Gerrhopilus ater (SCHLEGEL, 1839)
Can you confirm these amateur observations of Gerrhopilus ater?
|Higher Taxa||Gerrhopilidae, Typhlopoidea, Serpentes, Squamata (snakes)|
|Common Names||E: Black blindsnake|
|Synonym||Typhlops ater SCHLEGEL 1839: 39|
Typhlops (Gerrhopilus) ater — FITZINGER 1843: 24
Typhlops ater — DUMÉRIL & BIBRON 1844: 312
Anilios ater — GRAY 1845: 136
Typhlops (Typhlops) ater — JAN 1863: 11
Typhlops ater — BOULENGER 1893: 53
Typhlops ater — BOULENGER 1897: 217
Typhlops ater — DE ROOIJ 1917: 13
Typhlops ater ater BRONGERSMA 1934
Typhlops ater — MCDIARMID, CAMPBELL & TOURÉ 1999: 91
Typhlops ater — LANG & VOGEL 2005
Gerrhopilus ater — VIDAL et al. 2010
Typhlops ater — KOCH 2012
Gerrhopilus ater — DE LANG 2013
Gerrhopilus ater — WALLACH et al. 2014: 307
Gerrhopilus ater — WYNN 2021
|Distribution||Indonesia (Java, Ternate, Sulawesi, Irian Jaya, Bali [HR 27: 155]), Papua New Guinea (Vogelkop Peninsula and adjacent islands)|
Type locality: Java, Indonesia
|Types||Holotype: RMNH 3714|
|Diagnosis||Diagnosis (genus): presence of gland-like structures ‘peppered’ over the scales of the head (minimally the rostral and nasals, but often other scales on the head and chin). A divided preocular and/or ocular is common and all species have overlap|
of the preocular (or subpreocular when present) by the second supralabial (except G. tindalli).
Diagnosis (genus). Gerrhopilus can be distinguished from all other typhlopoids by the numerous distinct sebaceous glands (cephalic papillae) covering the head shields (not just beneath the sutures at the base of head shields as in all other typhlopoids). Small to moderate-sized (total length 87–331 mm), moderate-bodied (length/width ratio 17–89) snakes with 16–28 scale rows (usually without reduction), total middorsals 190–780, short to long tail (1.5–5.1% total length) with 9–29 subcaudals (length/width ratio 1.0–4.0), and with or without an apical spine. Dorsal and lateral head profile either rounded or pointed, sometimes with a ventral beak, sagittate rostral narrow to moderate (0.26–0.63 head width), nasals usually in contact behind rostral or overlapping one another, preocular in contact with subocular or second and third supralabials, eye present as a dark spot or small eye with distinct pupil, subocular often present, T-II or T-V SIP, and postoculars 1–4. Lateral tongue papillae present; left lung absent, tracheal lung unicameral or paucicameral (with 8–35 pockets), cardiac and right lungs unicameral; testes unsegmented; hemipenis eversible, lacking retrocloacal sacs; rectal caecum small (0.2–4.4% SVL), and rarely absent. Coloration of dorsum uniformly brown, reddish-brown, chocolate-brown or black; venter normally lighter, usually golden brown, light brown or tan; snout, supralabials, chin, cloacal region and/or tail tip white or yellow [fide PYRON & WALLACH 2014: 43]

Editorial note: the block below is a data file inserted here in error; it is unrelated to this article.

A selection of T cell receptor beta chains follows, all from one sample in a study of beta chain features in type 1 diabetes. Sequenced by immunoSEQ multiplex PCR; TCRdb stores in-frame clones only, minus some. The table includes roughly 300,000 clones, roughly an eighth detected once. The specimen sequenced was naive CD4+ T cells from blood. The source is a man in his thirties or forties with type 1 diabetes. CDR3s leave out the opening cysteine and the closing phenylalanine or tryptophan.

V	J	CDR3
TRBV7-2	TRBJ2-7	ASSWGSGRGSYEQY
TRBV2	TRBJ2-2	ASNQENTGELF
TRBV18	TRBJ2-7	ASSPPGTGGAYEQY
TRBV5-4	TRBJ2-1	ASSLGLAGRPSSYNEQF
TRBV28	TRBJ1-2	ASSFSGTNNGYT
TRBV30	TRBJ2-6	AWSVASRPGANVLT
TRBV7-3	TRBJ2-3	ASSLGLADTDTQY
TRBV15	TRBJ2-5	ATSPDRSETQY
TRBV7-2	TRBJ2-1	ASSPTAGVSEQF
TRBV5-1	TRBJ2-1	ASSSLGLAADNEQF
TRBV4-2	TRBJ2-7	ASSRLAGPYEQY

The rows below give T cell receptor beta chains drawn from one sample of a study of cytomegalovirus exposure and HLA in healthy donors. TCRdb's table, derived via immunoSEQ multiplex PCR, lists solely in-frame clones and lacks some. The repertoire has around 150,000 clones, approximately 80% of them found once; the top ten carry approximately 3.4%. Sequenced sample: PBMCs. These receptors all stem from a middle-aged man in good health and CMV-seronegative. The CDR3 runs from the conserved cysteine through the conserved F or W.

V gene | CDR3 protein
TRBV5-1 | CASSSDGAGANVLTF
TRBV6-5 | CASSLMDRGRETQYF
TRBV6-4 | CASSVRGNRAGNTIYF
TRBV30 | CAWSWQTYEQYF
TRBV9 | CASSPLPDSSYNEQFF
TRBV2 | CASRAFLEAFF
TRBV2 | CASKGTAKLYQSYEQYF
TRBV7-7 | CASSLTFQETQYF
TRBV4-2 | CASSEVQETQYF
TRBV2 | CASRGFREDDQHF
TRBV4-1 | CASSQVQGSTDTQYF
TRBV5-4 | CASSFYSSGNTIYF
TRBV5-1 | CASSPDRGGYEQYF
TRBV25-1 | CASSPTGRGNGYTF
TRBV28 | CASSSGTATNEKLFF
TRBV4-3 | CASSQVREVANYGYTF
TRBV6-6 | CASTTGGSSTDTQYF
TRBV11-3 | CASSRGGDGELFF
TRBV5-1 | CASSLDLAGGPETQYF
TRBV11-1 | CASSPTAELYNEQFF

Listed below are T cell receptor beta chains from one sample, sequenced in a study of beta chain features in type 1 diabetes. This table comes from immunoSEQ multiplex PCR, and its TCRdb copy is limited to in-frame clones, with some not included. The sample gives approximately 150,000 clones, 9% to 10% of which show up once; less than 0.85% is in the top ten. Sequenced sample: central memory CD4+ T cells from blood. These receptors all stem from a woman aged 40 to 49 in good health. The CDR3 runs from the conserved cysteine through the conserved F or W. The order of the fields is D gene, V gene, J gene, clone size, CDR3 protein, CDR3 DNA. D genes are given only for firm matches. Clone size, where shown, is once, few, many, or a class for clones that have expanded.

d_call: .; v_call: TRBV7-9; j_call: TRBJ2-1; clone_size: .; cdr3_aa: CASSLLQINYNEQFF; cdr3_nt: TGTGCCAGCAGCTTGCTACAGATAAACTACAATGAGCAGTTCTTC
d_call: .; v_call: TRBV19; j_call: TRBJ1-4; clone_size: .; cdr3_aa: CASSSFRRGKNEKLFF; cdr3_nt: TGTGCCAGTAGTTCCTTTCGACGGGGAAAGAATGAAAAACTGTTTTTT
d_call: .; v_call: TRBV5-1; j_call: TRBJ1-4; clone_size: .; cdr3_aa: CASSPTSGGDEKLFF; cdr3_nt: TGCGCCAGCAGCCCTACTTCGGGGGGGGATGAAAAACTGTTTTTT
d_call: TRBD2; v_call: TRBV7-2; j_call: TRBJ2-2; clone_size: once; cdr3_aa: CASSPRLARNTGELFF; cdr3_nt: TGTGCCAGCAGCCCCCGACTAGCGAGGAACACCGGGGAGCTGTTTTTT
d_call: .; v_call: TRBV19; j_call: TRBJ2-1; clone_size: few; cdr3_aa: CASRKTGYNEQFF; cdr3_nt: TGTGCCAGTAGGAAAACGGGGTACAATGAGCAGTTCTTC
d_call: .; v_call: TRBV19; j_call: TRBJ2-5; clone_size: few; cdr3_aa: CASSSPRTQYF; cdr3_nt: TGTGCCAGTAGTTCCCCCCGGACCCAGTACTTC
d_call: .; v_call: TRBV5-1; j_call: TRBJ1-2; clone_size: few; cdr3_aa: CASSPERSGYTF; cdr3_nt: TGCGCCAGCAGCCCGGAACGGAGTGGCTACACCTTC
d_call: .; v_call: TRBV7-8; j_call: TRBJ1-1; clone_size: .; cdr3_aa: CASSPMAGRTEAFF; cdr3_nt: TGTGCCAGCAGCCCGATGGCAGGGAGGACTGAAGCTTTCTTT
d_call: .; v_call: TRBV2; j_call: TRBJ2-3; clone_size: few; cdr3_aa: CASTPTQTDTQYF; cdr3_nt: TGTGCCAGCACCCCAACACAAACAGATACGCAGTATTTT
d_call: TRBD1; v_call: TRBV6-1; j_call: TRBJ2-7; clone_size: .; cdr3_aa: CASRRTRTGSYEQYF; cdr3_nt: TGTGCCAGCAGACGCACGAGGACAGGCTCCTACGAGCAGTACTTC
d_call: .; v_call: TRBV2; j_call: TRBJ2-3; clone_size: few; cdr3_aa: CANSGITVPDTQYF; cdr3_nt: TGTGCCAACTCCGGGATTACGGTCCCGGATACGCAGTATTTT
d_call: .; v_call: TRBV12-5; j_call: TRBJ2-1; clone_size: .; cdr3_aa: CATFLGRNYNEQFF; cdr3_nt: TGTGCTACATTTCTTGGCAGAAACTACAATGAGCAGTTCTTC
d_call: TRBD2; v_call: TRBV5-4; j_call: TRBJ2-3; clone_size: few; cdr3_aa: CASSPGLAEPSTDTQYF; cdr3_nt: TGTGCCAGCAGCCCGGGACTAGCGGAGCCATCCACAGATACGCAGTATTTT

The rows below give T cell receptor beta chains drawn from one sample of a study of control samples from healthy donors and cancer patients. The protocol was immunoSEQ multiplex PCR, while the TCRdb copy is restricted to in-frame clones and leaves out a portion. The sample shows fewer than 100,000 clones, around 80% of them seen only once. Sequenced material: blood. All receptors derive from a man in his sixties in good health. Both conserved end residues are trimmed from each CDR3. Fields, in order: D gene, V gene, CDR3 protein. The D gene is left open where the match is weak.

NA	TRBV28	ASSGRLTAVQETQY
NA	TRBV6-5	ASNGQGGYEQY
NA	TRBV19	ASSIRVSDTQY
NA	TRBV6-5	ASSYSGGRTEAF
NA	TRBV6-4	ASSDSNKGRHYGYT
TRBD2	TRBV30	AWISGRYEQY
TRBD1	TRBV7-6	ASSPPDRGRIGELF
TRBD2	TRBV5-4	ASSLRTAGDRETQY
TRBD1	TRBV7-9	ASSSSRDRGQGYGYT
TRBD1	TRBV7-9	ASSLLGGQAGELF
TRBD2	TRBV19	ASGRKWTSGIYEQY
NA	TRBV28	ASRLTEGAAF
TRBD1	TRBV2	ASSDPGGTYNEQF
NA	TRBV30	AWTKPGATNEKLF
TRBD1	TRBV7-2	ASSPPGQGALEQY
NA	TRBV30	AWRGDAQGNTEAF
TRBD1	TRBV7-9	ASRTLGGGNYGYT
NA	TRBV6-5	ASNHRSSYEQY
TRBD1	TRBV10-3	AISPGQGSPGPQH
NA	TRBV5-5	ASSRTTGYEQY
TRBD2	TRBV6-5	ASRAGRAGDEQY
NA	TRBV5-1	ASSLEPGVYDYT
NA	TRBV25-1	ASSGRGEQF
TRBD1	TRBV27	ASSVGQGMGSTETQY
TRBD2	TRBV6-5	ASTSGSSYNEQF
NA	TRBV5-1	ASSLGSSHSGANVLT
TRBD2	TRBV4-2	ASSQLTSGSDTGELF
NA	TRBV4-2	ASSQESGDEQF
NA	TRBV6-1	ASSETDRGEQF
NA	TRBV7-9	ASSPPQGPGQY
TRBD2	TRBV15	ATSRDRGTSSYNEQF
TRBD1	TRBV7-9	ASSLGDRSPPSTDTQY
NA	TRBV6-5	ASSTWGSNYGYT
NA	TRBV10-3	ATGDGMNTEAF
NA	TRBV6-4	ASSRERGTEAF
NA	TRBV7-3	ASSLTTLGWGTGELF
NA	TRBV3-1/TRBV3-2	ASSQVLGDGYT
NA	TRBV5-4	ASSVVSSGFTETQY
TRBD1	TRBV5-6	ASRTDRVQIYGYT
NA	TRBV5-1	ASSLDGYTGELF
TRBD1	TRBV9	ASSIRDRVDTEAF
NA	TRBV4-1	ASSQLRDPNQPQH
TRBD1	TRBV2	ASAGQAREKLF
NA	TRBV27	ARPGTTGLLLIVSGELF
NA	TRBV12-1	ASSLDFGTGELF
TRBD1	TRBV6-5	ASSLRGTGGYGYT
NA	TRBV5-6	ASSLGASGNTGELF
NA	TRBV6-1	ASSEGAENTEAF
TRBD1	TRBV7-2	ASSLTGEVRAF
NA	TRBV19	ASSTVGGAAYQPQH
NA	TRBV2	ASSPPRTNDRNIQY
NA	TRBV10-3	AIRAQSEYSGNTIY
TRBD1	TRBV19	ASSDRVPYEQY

|Comment||Type species: Typhlops ater SCHLEGEL 1839 is the type species of the genus Gerrhopilus FITZINGER.|
Synonymy: Kaiser et al. 2013 considered the generic names Billmacordus Hoser 2012, Cyrilhoserus Hoser 2012 invalid and rejected their use instead of Gerrhopilus. Wynn 2021 removed Typhlops ater suturalis BRONGERSMA 1934: 195 from the synonymy of G. ater.
Type genus: Gerrhopilus is also the type genus of the family Gerrhopilidae VIDAL, WYNN, DONNELLAN & HEDGES 2010.
Phylogenetics: for a phylogenetic analysis of Gerrhopilus species and the rest of Typhopidae, see Sidharthan & Karanth 2021 who show that the species of Gerrhopilus are highly divergent genetically, so that each species could be a separate genus.
|Etymology||Named after its color, Latin “ater, atra, atrum” = dark or black.|
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